For people who have been around the Bay Area it is nothing new that within 20km or so the temperatures can drop by 10 degrees or more. For those about to arrive – be aware.
The Bay Area has strong microclimates, which is especially apparent in the summer months when San Francisco can be in the clouds for days and the peninsula is pumping hot. Basically the Pacific Ocean, basins and valleys are responsible for great weather disparity. In the Bay Area, for example, the average maximum temperature in July is about 64 °F (18 °C) in Half Moon Bay on the coast, 87 °F (31 °C) at Walnut Creek only 25 miles (40 km) inland, and 79 °F (26 °C) in Palo Alto.
We had several occasions where we had planned a beach day in Half Moon Day and it turned out to be a ‘stay in the garden’ day. We would leave Menlo Park and half way through to HMB, just riding over the crest of the mountain range; we could see the fog rolling in. In the end we often decided that HMB could also be enjoyed in the fog. A good indicator whether HMB is going to be beautiful, is to check out the traffic on the weekend. When cars pile up already at the reservoirs it can well take you 2 hours to get to HMB.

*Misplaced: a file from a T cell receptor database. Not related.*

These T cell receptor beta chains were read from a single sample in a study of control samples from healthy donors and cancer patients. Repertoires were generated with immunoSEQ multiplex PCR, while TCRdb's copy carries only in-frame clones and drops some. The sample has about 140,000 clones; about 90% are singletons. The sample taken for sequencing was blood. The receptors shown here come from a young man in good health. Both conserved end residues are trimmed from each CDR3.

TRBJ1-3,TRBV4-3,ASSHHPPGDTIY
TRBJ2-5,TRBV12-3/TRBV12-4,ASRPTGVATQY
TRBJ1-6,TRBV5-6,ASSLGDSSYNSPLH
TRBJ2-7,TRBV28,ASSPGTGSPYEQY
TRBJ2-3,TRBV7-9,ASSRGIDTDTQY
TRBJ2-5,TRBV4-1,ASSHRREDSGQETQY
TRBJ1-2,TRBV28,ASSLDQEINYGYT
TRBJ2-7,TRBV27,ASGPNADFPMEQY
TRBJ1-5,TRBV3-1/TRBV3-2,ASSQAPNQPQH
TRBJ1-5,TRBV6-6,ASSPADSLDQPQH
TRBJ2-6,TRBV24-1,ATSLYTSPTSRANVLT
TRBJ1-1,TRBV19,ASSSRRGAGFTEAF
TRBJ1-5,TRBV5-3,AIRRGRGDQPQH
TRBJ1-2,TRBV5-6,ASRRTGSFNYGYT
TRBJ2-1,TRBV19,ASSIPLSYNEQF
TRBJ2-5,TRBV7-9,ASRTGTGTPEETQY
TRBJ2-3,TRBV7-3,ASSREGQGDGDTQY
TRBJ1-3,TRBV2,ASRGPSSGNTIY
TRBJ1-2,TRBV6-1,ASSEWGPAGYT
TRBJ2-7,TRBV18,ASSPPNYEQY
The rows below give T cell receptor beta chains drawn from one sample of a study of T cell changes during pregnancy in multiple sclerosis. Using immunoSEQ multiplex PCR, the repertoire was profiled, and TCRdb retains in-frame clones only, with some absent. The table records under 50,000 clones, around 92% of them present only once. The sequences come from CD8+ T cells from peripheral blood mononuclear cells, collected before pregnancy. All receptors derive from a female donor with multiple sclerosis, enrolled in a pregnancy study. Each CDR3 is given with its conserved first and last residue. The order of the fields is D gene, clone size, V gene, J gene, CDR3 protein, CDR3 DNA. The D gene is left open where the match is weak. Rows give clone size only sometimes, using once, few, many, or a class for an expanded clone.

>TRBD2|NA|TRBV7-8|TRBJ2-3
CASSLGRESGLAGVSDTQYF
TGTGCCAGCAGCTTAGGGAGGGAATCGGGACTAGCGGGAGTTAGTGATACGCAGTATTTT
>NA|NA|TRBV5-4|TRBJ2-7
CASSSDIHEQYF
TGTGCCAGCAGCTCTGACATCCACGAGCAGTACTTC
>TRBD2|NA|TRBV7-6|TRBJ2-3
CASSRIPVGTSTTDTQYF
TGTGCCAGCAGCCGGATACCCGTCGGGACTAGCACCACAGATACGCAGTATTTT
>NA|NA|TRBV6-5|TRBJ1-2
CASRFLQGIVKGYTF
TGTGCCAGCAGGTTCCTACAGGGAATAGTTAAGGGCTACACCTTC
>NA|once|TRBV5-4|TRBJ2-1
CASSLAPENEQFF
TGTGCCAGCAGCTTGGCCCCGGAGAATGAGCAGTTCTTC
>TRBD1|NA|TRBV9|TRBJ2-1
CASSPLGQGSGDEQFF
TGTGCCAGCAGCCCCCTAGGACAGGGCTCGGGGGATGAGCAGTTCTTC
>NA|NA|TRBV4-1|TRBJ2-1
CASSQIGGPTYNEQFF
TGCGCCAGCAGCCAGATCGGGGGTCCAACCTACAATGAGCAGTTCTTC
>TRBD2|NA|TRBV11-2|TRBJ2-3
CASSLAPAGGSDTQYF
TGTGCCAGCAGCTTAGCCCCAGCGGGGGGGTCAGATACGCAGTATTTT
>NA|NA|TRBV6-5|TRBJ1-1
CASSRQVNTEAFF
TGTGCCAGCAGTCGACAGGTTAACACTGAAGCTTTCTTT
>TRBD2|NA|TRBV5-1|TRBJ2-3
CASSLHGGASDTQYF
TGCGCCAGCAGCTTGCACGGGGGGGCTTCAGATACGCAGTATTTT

Similar, when going to San Francisco we learnt that it is always a good idea to pack jackets and wear lots of layers. Temperatures can change walking from one block to the next.
We had visitors from overseas and we only had one day to show them Golden Gate bridge. From the San Francisco we were not able to even identify the red paint of the bridge. Luckily we decided to drive to Sausalito and half way through the bridge the fog cleared and we had the most amazing view from the Marine Headlands.
Always keep the microclimates in mind and remember, it is not always what it seems. Go ahead enjoy your planned trips and don’t let weather determine your day.